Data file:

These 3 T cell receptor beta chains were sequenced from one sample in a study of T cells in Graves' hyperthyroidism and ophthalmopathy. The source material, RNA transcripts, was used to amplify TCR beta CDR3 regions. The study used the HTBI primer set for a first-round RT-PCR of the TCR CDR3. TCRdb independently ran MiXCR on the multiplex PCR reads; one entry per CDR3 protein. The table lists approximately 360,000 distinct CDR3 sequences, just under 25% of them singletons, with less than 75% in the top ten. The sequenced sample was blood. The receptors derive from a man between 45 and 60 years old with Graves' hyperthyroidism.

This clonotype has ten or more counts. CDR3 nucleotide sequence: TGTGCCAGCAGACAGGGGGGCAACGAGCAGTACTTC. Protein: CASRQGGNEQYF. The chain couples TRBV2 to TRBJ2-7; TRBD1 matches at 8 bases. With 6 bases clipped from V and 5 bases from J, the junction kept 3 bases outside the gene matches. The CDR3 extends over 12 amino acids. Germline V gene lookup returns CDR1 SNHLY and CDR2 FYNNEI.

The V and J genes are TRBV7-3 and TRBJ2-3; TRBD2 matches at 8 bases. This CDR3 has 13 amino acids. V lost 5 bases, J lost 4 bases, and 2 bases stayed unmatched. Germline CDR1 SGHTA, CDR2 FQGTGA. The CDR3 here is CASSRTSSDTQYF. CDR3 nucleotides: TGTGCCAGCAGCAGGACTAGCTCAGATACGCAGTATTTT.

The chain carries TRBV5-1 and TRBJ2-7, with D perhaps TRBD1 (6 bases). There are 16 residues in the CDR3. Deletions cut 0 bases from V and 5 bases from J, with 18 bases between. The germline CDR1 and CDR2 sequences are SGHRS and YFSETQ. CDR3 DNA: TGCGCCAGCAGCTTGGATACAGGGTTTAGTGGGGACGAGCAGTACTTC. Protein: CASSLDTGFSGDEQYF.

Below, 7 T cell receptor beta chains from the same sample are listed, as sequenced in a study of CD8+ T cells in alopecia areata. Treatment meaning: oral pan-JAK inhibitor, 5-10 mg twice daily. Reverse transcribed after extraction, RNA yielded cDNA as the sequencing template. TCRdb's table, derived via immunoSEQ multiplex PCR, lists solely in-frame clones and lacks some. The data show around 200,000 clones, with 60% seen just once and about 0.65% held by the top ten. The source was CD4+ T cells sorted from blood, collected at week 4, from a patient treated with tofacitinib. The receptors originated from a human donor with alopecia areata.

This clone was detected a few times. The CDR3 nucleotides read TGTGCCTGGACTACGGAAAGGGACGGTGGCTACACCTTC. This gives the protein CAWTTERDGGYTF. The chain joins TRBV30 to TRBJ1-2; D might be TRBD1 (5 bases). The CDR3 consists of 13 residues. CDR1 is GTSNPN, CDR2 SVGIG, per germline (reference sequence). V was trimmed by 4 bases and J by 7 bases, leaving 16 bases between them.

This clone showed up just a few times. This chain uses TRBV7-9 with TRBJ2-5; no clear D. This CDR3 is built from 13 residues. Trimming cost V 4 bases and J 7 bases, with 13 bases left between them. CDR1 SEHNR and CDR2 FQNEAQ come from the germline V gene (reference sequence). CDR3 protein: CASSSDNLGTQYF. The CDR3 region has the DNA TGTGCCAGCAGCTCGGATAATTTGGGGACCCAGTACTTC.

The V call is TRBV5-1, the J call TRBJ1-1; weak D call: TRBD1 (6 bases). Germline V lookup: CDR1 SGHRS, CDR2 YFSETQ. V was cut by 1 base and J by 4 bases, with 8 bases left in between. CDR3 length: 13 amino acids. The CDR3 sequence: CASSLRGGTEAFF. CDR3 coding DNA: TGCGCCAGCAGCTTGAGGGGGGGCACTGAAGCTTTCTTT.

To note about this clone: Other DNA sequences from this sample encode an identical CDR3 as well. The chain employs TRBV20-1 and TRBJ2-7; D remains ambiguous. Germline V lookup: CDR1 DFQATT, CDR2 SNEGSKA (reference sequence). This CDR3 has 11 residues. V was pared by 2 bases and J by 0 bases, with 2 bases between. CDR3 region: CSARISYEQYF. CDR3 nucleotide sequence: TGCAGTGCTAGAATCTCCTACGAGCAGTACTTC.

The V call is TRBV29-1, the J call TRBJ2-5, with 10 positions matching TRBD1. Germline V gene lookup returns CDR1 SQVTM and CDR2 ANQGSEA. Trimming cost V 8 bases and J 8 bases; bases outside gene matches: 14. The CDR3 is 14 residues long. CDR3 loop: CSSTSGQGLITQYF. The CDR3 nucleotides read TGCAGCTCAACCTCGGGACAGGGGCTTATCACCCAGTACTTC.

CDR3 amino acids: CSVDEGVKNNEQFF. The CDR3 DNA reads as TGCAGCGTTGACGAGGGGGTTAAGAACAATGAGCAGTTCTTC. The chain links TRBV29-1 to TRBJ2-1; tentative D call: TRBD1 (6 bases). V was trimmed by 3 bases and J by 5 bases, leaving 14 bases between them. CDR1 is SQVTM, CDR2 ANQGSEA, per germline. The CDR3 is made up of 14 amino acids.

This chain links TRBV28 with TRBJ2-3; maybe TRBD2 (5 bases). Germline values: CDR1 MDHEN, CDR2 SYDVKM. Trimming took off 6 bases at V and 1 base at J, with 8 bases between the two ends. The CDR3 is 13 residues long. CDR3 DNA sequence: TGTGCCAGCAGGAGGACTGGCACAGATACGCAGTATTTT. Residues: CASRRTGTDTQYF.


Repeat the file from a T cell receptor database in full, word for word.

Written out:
These 3 T cell receptor beta chains were sequenced from one sample in a study of T cells in Graves' hyperthyroidism and ophthalmopathy. The source material, RNA transcripts, was used to amplify TCR beta CDR3 regions. The study used the HTBI primer set for a first-round RT-PCR of the TCR CDR3. TCRdb independently ran MiXCR on the multiplex PCR reads; one entry per CDR3 protein. The table lists approximately 360,000 distinct CDR3 sequences, just under 25% of them singletons, with less than 75% in the top ten. The sequenced sample was blood. The receptors derive from a man between 45 and 60 years old with Graves' hyperthyroidism.

This clonotype has ten or more counts. CDR3 nucleotide sequence: TGTGCCAGCAGACAGGGGGGCAACGAGCAGTACTTC. Protein: CASRQGGNEQYF. The chain couples TRBV2 to TRBJ2-7; TRBD1 matches at 8 bases. With 6 bases clipped from V and 5 bases from J, the junction kept 3 bases outside the gene matches. The CDR3 extends over 12 amino acids. Germline V gene lookup returns CDR1 SNHLY and CDR2 FYNNEI.

The V and J genes are TRBV7-3 and TRBJ2-3; TRBD2 matches at 8 bases. This CDR3 has 13 amino acids. V lost 5 bases, J lost 4 bases, and 2 bases stayed unmatched. Germline CDR1 SGHTA, CDR2 FQGTGA. The CDR3 here is CASSRTSSDTQYF. CDR3 nucleotides: TGTGCCAGCAGCAGGACTAGCTCAGATACGCAGTATTTT.

The chain carries TRBV5-1 and TRBJ2-7, with D perhaps TRBD1 (6 bases). There are 16 residues in the CDR3. Deletions cut 0 bases from V and 5 bases from J, with 18 bases between. The germline CDR1 and CDR2 sequences are SGHRS and YFSETQ. CDR3 DNA: TGCGCCAGCAGCTTGGATACAGGGTTTAGTGGGGACGAGCAGTACTTC. Protein: CASSLDTGFSGDEQYF.

Below, 7 T cell receptor beta chains from the same sample are listed, as sequenced in a study of CD8+ T cells in alopecia areata. Treatment meaning: oral pan-JAK inhibitor, 5-10 mg twice daily. Reverse transcribed after extraction, RNA yielded cDNA as the sequencing template. TCRdb's table, derived via immunoSEQ multiplex PCR, lists solely in-frame clones and lacks some. The data show around 200,000 clones, with 60% seen just once and about 0.65% held by the top ten. The source was CD4+ T cells sorted from blood, collected at week 4, from a patient treated with tofacitinib. The receptors originated from a human donor with alopecia areata.

This clone was detected a few times. The CDR3 nucleotides read TGTGCCTGGACTACGGAAAGGGACGGTGGCTACACCTTC. This gives the protein CAWTTERDGGYTF. The chain joins TRBV30 to TRBJ1-2; D might be TRBD1 (5 bases). The CDR3 consists of 13 residues. CDR1 is GTSNPN, CDR2 SVGIG, per germline (reference sequence). V was trimmed by 4 bases and J by 7 bases, leaving 16 bases between them.

This clone showed up just a few times. This chain uses TRBV7-9 with TRBJ2-5; no clear D. This CDR3 is built from 13 residues. Trimming cost V 4 bases and J 7 bases, with 13 bases left between them. CDR1 SEHNR and CDR2 FQNEAQ come from the germline V gene (reference sequence). CDR3 protein: CASSSDNLGTQYF. The CDR3 region has the DNA TGTGCCAGCAGCTCGGATAATTTGGGGACCCAGTACTTC.

The V call is TRBV5-1, the J call TRBJ1-1; weak D call: TRBD1 (6 bases). Germline V lookup: CDR1 SGHRS, CDR2 YFSETQ. V was cut by 1 base and J by 4 bases, with 8 bases left in between. CDR3 length: 13 amino acids. The CDR3 sequence: CASSLRGGTEAFF. CDR3 coding DNA: TGCGCCAGCAGCTTGAGGGGGGGCACTGAAGCTTTCTTT.

To note about this clone: Other DNA sequences from this sample encode an identical CDR3 as well. The chain employs TRBV20-1 and TRBJ2-7; D remains ambiguous. Germline V lookup: CDR1 DFQATT, CDR2 SNEGSKA (reference sequence). This CDR3 has 11 residues. V was pared by 2 bases and J by 0 bases, with 2 bases between. CDR3 region: CSARISYEQYF. CDR3 nucleotide sequence: TGCAGTGCTAGAATCTCCTACGAGCAGTACTTC.

The V call is TRBV29-1, the J call TRBJ2-5, with 10 positions matching TRBD1. Germline V gene lookup returns CDR1 SQVTM and CDR2 ANQGSEA. Trimming cost V 8 bases and J 8 bases; bases outside gene matches: 14. The CDR3 is 14 residues long. CDR3 loop: CSSTSGQGLITQYF. The CDR3 nucleotides read TGCAGCTCAACCTCGGGACAGGGGCTTATCACCCAGTACTTC.

CDR3 amino acids: CSVDEGVKNNEQFF. The CDR3 DNA reads as TGCAGCGTTGACGAGGGGGTTAAGAACAATGAGCAGTTCTTC. The chain links TRBV29-1 to TRBJ2-1; tentative D call: TRBD1 (6 bases). V was trimmed by 3 bases and J by 5 bases, leaving 14 bases between them. CDR1 is SQVTM, CDR2 ANQGSEA, per germline. The CDR3 is made up of 14 amino acids.

This chain links TRBV28 with TRBJ2-3; maybe TRBD2 (5 bases). Germline values: CDR1 MDHEN, CDR2 SYDVKM. Trimming took off 6 bases at V and 1 base at J, with 8 bases between the two ends. The CDR3 is 13 residues long. CDR3 DNA sequence: TGTGCCAGCAGGAGGACTGGCACAGATACGCAGTATTTT. Residues: CASRRTGTDTQYF.